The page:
There is probably no more boring task in programming than processing a file to replace tabs with spaces or doing the reverse and replacing spaces with tabs. And yet it has started religious wars that have raged for years in various programming communities.

This “tabifying” or “de-tabifying” is not something I have to do frequently, but every once in a while, I need to convert tabs to spaces in some text. Sometimes I need to do it repeatedly and quickly. For example, in a Markdown editor, I basically need to do a de-tabify on every keystroke. It can’t take long regardless of how long the input text is. Here’s what I came up with.

(defn- blanks
  "Return a string consisting of the number of spaces requested."
  (str/join (repeat how-many \space)))

(defn- make-blank-array
  "Return a vector of strings containing only blank characters. The vector
  consists of strings of blanks of size 'most' down to one."
  (loop [cnt most out []]
    (if (zero? cnt)
      (recur (dec cnt) (conj out (blanks cnt))))))

; Memoize so that we don't regenerate on every keystroke​.
(def ^:private memoized-blank-array (memoize make-blank-array))

(defn detab
  "Replace any tabs in the input text with spaces. If no tab spacing is
  set in the options, a default value of 4 is used."
   (detab text {:tab-spacing 4}))
  ([text options]
   (let [tab-spacing (or (:tab-spacing options) 4)]
     (if-not (or (nil? text)
                 (empty? text)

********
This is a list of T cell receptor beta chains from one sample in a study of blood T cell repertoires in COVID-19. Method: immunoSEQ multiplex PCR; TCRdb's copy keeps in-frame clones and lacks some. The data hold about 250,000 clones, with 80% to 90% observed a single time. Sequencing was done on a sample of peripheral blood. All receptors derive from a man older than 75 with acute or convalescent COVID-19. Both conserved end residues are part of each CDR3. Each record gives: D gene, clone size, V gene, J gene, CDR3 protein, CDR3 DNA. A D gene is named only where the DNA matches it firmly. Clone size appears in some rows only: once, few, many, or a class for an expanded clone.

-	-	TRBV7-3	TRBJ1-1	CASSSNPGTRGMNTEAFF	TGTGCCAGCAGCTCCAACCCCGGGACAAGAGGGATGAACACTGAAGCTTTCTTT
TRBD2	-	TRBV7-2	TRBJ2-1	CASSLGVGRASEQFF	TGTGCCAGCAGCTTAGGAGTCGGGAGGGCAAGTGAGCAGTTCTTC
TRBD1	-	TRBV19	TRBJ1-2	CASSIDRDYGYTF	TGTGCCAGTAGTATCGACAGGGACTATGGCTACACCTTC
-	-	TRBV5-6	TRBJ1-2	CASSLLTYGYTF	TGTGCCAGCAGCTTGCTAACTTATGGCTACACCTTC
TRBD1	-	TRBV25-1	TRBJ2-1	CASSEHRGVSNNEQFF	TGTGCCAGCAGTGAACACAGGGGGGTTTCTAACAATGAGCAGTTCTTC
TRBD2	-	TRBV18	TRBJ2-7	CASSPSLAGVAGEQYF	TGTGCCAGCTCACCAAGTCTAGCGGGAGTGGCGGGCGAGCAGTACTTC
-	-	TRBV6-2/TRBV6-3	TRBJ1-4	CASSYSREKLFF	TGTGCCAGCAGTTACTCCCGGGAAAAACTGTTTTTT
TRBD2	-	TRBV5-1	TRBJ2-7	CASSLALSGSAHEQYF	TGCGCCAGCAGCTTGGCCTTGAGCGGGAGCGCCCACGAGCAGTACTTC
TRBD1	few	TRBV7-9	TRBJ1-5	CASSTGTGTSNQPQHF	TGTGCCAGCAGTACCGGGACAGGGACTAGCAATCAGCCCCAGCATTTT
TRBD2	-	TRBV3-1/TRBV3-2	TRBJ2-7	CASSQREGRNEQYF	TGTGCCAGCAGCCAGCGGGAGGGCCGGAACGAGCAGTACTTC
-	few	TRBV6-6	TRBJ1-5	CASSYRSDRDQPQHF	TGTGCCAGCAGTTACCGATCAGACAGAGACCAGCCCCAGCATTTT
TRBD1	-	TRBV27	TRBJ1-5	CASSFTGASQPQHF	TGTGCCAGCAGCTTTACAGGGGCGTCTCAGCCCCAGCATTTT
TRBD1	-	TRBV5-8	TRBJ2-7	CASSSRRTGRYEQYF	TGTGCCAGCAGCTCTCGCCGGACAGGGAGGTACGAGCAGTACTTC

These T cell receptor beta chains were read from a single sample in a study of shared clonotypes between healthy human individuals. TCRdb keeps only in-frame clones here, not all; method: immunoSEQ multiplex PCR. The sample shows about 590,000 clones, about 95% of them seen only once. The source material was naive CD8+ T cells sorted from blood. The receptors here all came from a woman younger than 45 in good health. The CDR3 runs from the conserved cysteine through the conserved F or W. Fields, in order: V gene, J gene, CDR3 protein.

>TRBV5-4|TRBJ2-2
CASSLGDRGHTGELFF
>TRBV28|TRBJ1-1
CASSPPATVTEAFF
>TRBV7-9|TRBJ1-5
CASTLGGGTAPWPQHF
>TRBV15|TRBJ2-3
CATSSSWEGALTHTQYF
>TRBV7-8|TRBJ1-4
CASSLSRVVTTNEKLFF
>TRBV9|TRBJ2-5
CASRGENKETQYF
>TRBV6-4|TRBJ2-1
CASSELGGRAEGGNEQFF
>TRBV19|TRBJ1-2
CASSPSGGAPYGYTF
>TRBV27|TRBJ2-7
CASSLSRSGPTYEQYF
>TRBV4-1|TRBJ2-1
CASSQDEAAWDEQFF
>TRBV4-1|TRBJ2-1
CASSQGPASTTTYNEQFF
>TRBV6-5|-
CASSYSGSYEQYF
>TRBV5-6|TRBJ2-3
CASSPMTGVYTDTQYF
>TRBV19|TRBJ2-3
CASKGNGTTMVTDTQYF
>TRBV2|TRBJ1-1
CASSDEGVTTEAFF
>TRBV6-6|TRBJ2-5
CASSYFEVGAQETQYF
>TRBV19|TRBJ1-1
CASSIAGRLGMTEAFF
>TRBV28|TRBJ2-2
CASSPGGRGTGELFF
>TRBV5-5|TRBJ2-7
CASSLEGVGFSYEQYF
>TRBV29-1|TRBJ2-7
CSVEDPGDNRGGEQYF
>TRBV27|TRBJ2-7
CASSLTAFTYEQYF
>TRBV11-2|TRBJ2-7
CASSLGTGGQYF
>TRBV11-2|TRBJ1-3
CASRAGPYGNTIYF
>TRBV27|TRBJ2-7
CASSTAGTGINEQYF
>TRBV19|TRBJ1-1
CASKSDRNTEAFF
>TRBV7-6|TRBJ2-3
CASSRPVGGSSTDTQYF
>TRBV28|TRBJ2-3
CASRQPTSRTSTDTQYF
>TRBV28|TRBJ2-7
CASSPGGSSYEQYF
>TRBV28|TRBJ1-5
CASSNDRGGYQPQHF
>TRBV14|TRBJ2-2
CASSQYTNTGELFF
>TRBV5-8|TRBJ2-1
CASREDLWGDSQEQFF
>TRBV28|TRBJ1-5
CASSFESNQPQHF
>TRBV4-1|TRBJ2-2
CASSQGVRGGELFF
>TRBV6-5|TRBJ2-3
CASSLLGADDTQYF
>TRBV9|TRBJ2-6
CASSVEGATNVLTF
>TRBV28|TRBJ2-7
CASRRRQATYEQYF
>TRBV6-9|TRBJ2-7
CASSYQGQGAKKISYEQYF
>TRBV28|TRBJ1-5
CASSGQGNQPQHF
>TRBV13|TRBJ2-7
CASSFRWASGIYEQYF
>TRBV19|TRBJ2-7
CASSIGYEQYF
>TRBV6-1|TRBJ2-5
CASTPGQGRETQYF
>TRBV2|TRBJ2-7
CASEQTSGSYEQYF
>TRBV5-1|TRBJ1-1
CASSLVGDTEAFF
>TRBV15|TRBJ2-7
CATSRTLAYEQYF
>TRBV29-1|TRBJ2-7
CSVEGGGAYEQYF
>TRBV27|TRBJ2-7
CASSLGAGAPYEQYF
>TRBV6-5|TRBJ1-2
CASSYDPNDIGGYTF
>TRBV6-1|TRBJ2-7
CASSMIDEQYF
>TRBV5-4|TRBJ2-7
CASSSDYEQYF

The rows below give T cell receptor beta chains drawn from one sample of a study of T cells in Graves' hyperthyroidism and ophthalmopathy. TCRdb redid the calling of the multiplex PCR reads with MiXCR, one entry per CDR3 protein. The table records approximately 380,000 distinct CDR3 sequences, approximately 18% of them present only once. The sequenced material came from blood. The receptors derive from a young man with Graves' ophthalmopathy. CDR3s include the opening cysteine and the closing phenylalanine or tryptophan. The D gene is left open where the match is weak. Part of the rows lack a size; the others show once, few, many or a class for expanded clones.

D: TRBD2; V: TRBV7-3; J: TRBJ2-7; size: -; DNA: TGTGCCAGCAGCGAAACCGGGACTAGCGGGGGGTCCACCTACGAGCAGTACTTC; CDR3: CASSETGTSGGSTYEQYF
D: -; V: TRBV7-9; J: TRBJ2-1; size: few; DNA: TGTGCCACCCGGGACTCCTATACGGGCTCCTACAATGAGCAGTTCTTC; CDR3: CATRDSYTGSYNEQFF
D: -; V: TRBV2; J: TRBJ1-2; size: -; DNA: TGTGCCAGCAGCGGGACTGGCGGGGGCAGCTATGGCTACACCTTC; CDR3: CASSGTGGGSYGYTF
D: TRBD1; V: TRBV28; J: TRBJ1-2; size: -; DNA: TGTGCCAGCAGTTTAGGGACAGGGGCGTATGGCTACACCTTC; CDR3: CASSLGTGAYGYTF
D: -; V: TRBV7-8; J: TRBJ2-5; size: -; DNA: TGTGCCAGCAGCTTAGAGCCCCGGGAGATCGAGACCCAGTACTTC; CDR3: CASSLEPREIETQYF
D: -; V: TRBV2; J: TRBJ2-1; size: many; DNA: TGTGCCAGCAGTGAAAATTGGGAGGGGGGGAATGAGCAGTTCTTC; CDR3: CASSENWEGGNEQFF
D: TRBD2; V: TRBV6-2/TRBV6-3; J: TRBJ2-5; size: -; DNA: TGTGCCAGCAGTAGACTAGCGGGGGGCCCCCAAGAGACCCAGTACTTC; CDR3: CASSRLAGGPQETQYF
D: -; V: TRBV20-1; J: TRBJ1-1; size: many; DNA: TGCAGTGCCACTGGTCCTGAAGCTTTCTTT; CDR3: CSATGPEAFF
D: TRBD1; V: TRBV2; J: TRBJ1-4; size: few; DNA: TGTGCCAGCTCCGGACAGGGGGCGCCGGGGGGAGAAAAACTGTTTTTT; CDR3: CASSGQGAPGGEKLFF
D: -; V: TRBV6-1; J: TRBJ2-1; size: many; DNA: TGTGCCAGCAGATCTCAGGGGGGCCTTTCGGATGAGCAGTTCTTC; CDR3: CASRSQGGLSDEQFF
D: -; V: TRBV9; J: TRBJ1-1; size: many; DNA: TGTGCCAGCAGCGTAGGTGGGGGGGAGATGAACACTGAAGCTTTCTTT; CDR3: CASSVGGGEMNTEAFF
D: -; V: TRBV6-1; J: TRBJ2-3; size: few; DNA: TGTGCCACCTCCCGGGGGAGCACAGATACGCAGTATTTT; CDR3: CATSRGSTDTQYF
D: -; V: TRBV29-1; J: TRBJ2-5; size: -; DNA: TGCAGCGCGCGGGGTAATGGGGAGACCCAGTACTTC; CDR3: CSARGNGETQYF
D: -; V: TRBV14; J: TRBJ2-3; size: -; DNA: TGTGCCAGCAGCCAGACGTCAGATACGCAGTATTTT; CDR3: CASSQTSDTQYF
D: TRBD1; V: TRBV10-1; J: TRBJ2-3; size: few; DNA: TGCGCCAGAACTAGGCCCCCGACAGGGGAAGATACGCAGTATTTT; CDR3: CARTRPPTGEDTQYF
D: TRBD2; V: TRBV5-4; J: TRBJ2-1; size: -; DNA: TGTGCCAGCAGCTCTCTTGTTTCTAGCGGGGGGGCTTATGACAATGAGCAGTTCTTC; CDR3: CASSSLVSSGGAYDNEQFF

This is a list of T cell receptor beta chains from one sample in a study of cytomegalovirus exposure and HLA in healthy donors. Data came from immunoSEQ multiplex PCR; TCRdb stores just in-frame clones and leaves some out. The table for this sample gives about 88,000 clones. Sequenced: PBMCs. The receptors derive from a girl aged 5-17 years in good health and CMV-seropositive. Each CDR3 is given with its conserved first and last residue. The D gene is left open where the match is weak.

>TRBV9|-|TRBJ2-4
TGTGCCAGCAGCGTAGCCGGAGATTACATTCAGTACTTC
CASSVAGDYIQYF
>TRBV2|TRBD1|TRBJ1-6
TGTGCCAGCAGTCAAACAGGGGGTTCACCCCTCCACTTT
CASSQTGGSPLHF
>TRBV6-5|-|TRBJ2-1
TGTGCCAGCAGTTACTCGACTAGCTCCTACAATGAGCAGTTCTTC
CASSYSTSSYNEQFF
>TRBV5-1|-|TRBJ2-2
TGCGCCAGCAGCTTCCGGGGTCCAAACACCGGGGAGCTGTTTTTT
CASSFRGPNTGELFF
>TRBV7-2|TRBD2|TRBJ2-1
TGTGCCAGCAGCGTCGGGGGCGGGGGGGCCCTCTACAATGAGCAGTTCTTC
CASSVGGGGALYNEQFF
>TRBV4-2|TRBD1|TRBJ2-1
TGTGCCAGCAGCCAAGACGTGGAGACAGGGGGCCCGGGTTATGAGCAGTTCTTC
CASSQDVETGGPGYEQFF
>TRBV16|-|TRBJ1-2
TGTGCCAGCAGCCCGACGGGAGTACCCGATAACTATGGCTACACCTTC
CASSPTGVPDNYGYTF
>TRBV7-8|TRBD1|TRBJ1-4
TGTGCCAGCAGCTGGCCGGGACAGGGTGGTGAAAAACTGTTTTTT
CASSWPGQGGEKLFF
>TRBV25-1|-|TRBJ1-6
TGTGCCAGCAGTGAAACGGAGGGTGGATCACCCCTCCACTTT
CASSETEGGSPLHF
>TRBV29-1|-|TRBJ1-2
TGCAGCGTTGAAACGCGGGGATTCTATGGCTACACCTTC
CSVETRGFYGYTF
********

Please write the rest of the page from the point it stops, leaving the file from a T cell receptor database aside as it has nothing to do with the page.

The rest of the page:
(str/includes? text \tab))
       ; otherwise
       (let [spcs (memoized-blank-array tab-spacing)]
         (loop [in text out "" offset 0]
           (if (empty? in)
             (let [nc (first in)
                   rnc (if (= nc \tab)
                         (get spcs offset)
                   ofs (if (= nc \newline)
                         (mod (+ offset (count rnc)) tab-spacing))]
               (recur (rest in) (str out rnc) ofs)))))))))

It’s pretty straightforward. Assuming the text needs to be de-tabified at all, just run through the text character-by-character keeping track of where the current character is relative to the beginning of the line. If a tab occurs​, determine the number of spaces to insert based on the offset from the beginning of the line, i.e. where the next tab stop occurs. Get a pre-computed string of spaces by doing a little table lookup and replace the tab. Then just keep going.

The only tricky thing in the above implementation is “memoizing” the table of pre-computed replacement strings.